1. Ghost kitchens will haunt the dining scene
Also called “ghost restaurants,” “shadow restaurants,” “virtual kitchens,” or “cloud kitchens,” these are facilities for preparing food for delivery with no dining rooms, takeout counters, or consumer-facing storefronts. “The rise of ‘placeless’ restaurants,” reads the report, “will challenge and redefine the concept of what a restaurant is.” Other industry observers have predicted that ghost kitchens will function like food trucks, allowing restaurateurs to try out new concepts without actually opening a full-scale restaurant first. One of the more celebrated fine-dining chefs to launch a virtual kitchen operation is Chicago’s Mexican food maven, Rick Bayless. There’s even a whole virtual food hall, launched by the ghost kitchen company Zuul in New York City in October, with another one in the works.
2. The definition of ‘restaurant’ will change
Taking orders tableside and delivering food to seated diners is so 2019. At least some establishments, the report suggests, will morph into hybrids, offering not just full service but also takeout, delivery, and meal kit options all in one location. Restaurant layouts will be planned or revised to accommodate delivery and takeout functions. According to the restaurant industry publication QSR Magazine, since the pandemic began, 52% of customers surveyed had bought food at drive-in windows, and 46% had used curbside pickup, while 54% had called on one or more restaurant delivery services. According to QSR, “There’s little doubt third-party delivery will remain a growing (and consolidating) player for an extended period of time.”
3. There’ll be less attitude, less small talk
Prominent New York City restaurateur Danny Meyer, whose 35-year-old company runs almost 20 eating places around the city, believes that once the industry is back up and running, restaurants won’t take customers for granted the way they might have once; they’ll “love you more than they ever did,” as he puts it. That translates, among other things, to less snooty attitudes at the front door. He also sees less small talk at the table (“Is the lady still working on her salmon?”) as servers concentrate on getting food out and plates cleared — even after limiting contact is no longer an issue.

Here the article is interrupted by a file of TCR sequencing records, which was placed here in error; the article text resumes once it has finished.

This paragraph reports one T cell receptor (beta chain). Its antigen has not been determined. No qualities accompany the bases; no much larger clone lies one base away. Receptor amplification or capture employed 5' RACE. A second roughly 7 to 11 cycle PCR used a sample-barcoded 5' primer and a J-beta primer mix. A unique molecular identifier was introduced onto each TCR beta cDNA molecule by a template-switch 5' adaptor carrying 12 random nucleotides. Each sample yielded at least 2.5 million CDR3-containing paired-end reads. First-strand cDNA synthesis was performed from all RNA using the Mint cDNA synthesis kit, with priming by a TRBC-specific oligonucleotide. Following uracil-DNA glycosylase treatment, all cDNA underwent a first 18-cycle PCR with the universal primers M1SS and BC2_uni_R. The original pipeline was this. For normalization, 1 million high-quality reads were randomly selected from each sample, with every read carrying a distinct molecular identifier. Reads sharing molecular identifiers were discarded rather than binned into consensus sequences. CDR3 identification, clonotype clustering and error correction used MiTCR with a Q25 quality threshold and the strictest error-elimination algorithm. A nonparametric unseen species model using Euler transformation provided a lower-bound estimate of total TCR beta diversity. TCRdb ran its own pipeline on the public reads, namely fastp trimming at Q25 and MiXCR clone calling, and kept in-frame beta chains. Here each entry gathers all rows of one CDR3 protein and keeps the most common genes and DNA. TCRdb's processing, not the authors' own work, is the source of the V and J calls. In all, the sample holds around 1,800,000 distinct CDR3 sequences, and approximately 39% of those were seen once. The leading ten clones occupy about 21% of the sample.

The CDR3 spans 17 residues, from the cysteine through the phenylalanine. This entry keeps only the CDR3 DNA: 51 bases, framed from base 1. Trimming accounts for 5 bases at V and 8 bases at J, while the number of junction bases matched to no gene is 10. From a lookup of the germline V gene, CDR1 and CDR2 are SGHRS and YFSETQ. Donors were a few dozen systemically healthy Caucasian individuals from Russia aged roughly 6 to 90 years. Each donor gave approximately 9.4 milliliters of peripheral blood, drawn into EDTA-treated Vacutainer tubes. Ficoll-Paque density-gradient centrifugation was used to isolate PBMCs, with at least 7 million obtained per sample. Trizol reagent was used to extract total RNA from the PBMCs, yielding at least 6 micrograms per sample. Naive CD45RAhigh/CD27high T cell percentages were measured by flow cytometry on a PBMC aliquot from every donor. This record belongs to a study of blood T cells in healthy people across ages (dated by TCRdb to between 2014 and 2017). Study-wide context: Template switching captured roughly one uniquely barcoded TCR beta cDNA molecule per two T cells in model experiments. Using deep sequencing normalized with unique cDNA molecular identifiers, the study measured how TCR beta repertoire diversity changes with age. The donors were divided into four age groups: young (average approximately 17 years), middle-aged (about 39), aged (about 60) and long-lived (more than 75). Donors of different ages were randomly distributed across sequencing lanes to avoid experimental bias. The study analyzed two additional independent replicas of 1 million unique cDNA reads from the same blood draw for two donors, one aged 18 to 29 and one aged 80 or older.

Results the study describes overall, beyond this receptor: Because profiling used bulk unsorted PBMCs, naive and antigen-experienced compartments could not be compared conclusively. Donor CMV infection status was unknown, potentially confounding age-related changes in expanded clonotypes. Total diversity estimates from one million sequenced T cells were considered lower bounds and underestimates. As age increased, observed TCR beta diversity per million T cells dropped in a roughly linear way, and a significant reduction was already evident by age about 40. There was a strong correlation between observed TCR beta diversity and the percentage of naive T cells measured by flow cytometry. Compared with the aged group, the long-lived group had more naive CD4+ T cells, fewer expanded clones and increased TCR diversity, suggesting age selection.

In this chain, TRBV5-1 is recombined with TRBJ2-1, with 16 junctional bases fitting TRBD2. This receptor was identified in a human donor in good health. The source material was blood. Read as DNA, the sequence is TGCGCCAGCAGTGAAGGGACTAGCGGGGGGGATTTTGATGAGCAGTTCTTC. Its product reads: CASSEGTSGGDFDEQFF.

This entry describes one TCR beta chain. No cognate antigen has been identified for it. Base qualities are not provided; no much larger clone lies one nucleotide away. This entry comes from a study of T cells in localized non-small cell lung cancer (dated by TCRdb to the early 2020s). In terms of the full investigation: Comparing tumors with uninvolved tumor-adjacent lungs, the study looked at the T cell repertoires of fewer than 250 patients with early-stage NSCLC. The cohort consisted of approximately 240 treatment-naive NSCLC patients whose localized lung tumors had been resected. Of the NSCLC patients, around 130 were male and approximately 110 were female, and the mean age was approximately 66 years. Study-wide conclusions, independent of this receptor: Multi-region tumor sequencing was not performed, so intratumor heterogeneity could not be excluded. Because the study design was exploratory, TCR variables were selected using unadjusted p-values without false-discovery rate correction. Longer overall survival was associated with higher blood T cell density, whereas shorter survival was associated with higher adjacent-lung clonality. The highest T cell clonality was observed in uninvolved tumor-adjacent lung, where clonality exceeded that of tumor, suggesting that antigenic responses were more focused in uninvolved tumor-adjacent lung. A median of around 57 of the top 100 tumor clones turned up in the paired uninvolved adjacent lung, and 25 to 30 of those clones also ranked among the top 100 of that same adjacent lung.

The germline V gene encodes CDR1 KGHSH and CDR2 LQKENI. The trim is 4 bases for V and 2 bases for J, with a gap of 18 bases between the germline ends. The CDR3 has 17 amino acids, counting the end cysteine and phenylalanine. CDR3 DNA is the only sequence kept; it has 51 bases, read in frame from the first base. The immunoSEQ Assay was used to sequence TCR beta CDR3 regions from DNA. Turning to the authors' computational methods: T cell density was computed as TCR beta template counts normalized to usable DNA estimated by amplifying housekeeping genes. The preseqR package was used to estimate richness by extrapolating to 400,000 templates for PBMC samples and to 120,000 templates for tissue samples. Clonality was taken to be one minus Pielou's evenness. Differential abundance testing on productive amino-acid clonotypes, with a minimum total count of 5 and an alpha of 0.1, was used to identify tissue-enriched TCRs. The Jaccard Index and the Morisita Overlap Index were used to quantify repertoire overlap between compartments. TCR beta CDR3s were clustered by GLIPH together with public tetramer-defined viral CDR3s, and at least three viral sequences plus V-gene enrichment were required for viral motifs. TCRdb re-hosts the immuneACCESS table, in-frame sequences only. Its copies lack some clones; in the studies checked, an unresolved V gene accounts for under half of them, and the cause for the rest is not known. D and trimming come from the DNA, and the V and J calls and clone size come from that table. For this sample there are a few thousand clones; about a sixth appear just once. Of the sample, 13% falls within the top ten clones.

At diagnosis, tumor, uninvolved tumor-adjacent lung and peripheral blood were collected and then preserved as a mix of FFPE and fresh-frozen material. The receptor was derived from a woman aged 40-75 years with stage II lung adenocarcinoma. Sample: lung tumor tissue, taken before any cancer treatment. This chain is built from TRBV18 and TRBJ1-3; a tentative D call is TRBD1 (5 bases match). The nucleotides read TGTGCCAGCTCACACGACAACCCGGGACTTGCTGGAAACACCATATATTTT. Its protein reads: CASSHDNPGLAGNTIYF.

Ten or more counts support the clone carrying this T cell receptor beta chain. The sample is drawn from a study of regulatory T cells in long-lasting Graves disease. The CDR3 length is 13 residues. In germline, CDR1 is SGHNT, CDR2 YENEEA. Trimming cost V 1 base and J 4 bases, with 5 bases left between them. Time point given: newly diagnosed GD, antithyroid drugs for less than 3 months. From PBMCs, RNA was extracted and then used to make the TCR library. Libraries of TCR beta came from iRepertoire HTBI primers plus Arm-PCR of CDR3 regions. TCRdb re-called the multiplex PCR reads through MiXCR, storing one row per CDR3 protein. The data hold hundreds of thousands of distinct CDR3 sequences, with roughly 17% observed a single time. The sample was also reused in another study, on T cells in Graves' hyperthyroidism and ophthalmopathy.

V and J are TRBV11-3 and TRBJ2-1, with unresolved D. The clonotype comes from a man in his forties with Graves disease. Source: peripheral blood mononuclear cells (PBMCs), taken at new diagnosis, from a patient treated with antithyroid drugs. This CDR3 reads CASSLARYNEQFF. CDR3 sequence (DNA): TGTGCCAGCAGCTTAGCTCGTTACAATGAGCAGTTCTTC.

4. Restaurant staffs (including management) will be more diverse
The food service industry already employs more women and minority managers than any other part of the private sector, and the industry will almost certainly become increasingly more diverse over the next decade. In addition, as the nation’s population continues to grow more diverse — and the number of older Americans increases — these demographic changes will be reflected in both the customer base for restaurants and their workforce, below management level as well as in supervisory positions.
5. Outdoor dining is here to stay
When official mandates in many parts of the country limited dining room capacity and in some cases banned indoor seating altogether, restaurants — with the support of city and state governments — began setting out tables on sidewalks, in parking lots and alleys, and even on streets partially closed to traffic. New York City, Las Vegas, Philadelphia, Indianapolis, Baltimore, and Cincinnati were among the many places that granted hitherto unobtainable outdoor-use permits to restaurants. At least some urban centers began to resemble European squares crowded with outdoor cafés as a result. Of course, Al fresco dining doesn’t always work — sitting outside isn’t pleasant in hot, humid weather or the freezing cold of winter — but when conditions are good, it’s very agreeable, and a number of municipalities have made the new rules permanent.
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